Serves the Commercial Small Fleet Market of 10 – 50 Vehicles

Consumer Reports: New Car MPG Greatly Overstated

September 8, 2005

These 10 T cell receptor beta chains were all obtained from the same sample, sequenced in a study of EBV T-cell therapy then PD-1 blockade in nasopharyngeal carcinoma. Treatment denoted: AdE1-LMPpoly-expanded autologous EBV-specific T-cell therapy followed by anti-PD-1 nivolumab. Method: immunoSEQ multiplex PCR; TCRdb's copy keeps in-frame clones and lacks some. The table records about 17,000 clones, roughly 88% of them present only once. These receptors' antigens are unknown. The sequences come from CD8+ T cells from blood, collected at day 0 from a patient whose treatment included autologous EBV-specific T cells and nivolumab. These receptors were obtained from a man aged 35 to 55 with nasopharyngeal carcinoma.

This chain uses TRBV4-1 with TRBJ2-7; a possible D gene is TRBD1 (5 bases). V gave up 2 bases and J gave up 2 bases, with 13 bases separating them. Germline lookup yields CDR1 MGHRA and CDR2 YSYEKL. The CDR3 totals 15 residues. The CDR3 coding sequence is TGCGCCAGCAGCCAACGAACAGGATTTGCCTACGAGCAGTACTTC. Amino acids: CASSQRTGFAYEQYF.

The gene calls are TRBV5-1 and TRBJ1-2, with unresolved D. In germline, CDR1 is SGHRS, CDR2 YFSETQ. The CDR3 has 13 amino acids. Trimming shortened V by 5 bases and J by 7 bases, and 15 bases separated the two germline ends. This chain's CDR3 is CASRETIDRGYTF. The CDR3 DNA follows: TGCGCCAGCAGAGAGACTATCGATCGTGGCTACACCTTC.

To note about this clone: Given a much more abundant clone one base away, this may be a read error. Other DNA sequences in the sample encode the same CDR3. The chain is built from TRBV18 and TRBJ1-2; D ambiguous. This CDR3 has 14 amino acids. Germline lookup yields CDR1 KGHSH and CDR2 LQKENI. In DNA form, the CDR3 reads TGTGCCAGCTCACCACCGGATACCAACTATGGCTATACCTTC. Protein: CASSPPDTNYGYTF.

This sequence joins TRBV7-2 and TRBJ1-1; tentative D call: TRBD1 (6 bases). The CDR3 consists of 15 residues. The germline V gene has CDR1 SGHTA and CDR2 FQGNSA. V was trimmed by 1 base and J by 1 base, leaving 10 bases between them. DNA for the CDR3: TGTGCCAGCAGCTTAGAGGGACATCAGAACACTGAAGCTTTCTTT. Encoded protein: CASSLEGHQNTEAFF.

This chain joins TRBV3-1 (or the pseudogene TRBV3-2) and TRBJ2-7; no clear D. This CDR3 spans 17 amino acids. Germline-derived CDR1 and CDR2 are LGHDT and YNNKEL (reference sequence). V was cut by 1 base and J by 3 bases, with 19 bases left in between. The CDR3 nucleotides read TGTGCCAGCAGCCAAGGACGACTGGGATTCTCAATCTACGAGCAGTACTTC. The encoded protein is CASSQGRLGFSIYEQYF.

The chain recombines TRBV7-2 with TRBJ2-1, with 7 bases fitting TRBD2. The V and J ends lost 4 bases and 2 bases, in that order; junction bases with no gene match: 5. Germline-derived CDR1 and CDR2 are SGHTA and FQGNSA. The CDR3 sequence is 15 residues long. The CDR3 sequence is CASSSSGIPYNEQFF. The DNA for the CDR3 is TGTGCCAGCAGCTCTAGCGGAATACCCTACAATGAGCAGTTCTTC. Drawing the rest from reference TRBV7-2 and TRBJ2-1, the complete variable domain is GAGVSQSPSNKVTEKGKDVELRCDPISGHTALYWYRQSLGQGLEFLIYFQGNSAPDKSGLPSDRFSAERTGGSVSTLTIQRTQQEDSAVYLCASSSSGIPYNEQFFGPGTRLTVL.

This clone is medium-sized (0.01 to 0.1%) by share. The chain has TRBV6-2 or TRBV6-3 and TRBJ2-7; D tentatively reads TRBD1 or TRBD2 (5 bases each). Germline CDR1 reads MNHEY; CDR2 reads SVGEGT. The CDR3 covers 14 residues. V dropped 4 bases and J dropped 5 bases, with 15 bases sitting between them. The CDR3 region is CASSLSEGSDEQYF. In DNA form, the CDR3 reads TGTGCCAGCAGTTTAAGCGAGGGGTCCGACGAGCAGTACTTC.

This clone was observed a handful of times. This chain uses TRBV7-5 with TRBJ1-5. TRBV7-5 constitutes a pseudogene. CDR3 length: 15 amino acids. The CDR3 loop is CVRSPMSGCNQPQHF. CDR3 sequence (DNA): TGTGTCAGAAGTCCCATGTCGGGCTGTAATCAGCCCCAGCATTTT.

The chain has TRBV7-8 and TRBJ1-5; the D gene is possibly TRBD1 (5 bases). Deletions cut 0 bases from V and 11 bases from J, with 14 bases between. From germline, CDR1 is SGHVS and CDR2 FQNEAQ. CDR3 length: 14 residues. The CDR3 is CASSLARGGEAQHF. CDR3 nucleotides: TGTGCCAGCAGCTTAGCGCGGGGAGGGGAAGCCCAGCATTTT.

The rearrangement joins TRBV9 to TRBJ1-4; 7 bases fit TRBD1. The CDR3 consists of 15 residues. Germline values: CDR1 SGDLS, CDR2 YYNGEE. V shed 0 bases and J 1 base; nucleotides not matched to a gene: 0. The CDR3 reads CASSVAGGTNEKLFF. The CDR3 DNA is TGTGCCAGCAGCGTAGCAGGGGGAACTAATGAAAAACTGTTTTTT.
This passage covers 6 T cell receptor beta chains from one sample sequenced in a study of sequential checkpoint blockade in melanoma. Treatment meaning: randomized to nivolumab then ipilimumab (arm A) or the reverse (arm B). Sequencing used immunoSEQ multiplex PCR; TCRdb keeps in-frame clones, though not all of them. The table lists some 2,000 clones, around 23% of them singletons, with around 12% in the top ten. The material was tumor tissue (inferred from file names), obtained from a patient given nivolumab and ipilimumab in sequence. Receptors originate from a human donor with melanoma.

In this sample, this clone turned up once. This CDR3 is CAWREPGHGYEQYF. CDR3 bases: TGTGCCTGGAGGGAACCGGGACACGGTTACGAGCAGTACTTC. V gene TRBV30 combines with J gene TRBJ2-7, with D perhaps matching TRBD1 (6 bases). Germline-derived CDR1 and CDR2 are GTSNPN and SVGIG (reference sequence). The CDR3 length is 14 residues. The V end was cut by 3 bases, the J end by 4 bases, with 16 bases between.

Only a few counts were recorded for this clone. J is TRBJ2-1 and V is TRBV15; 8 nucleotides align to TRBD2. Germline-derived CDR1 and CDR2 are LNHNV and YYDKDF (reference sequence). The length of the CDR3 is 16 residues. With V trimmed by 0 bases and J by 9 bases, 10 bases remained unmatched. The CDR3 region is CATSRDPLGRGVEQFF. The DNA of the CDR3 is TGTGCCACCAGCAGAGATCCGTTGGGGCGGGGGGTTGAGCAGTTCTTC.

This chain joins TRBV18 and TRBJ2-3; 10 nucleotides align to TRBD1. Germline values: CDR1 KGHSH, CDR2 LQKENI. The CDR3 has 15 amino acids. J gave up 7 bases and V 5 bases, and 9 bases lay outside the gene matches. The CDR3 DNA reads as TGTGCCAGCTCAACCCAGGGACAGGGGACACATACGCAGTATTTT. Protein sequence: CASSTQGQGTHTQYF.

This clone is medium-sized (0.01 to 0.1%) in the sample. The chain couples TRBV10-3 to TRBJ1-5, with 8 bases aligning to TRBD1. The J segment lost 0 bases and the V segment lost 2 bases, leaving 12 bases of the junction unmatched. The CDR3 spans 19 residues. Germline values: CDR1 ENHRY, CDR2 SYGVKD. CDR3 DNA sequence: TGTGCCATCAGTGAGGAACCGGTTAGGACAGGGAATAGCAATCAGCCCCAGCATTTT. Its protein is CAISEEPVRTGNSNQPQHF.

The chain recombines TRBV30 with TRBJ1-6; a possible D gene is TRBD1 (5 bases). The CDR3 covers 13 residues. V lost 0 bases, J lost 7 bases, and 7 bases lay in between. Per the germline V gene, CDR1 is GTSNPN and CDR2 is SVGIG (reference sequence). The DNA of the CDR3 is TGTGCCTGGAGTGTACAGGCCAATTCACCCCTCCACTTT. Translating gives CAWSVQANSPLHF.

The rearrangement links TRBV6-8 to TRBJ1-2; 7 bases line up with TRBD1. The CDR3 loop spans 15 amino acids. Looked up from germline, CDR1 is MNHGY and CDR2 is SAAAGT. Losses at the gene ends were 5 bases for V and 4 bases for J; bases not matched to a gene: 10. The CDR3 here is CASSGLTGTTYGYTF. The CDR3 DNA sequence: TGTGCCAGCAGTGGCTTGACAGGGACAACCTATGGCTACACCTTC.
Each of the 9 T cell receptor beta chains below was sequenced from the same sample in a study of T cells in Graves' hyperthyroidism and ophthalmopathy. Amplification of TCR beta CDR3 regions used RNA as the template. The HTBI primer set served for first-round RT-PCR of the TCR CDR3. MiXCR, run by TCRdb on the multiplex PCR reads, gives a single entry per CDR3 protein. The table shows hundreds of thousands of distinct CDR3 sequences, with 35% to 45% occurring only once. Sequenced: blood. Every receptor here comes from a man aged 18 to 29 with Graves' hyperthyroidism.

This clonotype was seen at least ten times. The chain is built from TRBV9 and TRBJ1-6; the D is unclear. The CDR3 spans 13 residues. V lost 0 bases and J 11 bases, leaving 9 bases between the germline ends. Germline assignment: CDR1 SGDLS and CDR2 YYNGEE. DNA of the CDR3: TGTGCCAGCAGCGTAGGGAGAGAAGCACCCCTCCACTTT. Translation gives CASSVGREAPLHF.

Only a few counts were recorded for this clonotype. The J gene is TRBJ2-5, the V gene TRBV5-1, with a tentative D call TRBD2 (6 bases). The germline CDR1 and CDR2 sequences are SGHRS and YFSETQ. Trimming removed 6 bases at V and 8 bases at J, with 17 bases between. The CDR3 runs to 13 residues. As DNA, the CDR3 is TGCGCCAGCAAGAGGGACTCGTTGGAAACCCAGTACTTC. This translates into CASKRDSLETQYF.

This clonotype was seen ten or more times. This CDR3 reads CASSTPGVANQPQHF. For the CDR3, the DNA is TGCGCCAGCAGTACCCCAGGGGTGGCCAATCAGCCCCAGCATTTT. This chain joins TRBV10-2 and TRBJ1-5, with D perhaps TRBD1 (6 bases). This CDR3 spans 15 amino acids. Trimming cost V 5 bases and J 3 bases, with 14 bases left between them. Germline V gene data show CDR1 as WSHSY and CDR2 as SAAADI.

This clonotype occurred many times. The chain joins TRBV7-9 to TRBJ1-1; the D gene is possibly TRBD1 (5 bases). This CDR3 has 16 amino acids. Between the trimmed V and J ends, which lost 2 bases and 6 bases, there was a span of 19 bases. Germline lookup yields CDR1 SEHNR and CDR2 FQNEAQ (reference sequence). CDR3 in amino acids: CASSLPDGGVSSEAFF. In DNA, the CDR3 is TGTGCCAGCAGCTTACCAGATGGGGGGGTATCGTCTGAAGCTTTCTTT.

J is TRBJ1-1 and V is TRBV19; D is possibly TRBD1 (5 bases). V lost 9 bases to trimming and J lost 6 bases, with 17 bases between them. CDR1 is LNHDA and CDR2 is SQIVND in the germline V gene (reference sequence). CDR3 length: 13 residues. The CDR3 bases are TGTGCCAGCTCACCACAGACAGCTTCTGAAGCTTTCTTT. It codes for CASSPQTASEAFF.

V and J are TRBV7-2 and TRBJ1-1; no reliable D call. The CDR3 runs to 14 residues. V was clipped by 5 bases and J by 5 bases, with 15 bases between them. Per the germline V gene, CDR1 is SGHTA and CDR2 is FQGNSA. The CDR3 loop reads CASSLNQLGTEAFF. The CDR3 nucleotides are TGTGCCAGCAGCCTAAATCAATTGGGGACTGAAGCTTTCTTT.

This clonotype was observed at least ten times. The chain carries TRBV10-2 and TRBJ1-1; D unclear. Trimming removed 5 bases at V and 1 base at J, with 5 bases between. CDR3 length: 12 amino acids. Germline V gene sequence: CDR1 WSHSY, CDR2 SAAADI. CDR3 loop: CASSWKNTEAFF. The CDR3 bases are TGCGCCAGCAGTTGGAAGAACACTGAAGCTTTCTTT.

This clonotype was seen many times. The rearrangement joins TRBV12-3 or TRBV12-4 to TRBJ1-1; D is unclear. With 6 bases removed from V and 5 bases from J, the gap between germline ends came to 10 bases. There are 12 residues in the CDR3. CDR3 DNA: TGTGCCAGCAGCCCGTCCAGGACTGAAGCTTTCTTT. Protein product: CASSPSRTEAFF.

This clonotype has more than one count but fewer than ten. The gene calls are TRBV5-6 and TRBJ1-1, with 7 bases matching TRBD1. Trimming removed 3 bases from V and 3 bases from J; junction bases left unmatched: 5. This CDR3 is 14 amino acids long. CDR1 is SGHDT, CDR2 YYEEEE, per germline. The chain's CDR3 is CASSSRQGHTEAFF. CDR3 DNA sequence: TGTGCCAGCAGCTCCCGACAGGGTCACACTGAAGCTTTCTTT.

YONKERS, N.Y. – Government fuel economy figures posted on new-car window stickers can have shortfalls of up to 50 percent, according to new-car fuel economy test results published in Consumer Reports magazine’s October issue.The study monitored 303 2000-2006 model-year cars and trucks, finding that deficits in mile per gallon (mpg) occurred in 90 percent of the vehicles tested. City driving accounted for the largest discrepancies, noticing differences of 35 percent to 50 percent. Highway mpg fell closer to the EPA ratings.Hybrids, whose fuel economy has driven its popularity, turned in some of the biggest disparities, averaging 19 mpg below Environmental Protection Agency (EPA) city ratings. Business Fleet reported in March of this year that the American Automobile Association (AAA) was gearing up to use real-world fuel economy tests because the EPA's mileage ratings are based on 30-year-old tests dating back to the 1973 oil embargo. Those outdated standards fail to account for such modern factors as air conditioning, increased traffic congestion and the fact that many trips never go far enough to warm up the engine.At that time, AAA also endorsed the "Fuel Efficiency Truth-In-Advertising Act of 2005," a congressional bill that would require the EPA to update its fuel economy testing."Current EPA figures are definitely misleading and ultimately expensive for consumers," said David Champion, Senior Director of Consumer Reports' Auto Test Center.Assuming 12,000 miles per year of driving over five years and no further increases in gas prices, Consumer Reports figures show it will cost Dodge Ram 1500 pickup truck owners $2,558 more in fuel than the EPA estimates, $1,742 more for Mercury Grand Marquis owners and $1,316 more for Nissan Quest owners. Put another way, when August gas prices hit $2.37 per gallon, the mpg shortchange effectively boosted the price for some drivers to $3.13 per gallon.The following vehicles showed some of the largest disparities:Jeep Liberty Diesel Ltd. (4WD) EPA CITY MPG: 22 Consumer Reports (CR) CITY MPG: 11 EPA SHORTFALL: 50 percentHonda Civic Sedan EPA CITY MPG: 48 CR CITY MPG: 26 EPA SHORTFALL: 46 percentChrysler 300C EPA CITY MPG: 17 CR CITY MPG: 10 EPA SHORTFALL: 41 percentChevrolet TrailBlazer EXT LT (4WD) EPA CITY MPG: 15 CR CITY MPG: 9 EPA SHORTFALL: 40 percentHonda Odyssey EX EPA CITY MPG: 20 CR CITY MPG: 12 EPA SHORTFALL: 40 percentBMW 745Li EPA CITY MPG: 18 CR CITY MPG: 11 EPA SHORTFALL: 39 percentDodge Ram 1500 SLT (crew cab, 4WD) EPA CITY MPG: 13 CR CITY MPG: 8 EPA SHORTFALL: 38 percentOldsmobile Alero GL EPA CITY MPG: 21 CR CITY MPG: 13 EPA SHORTFALL: 38 percentDodge Durango Limited (4WD) EPA CITY MPG: 13 CR CITY MPG: 8 EPA SHORTFALL: 38 percentFord Focus ZX4 SES EPA CITY MPG: 26 CR CITY MPG: 17 EPA SHORTFALL: 35 percent
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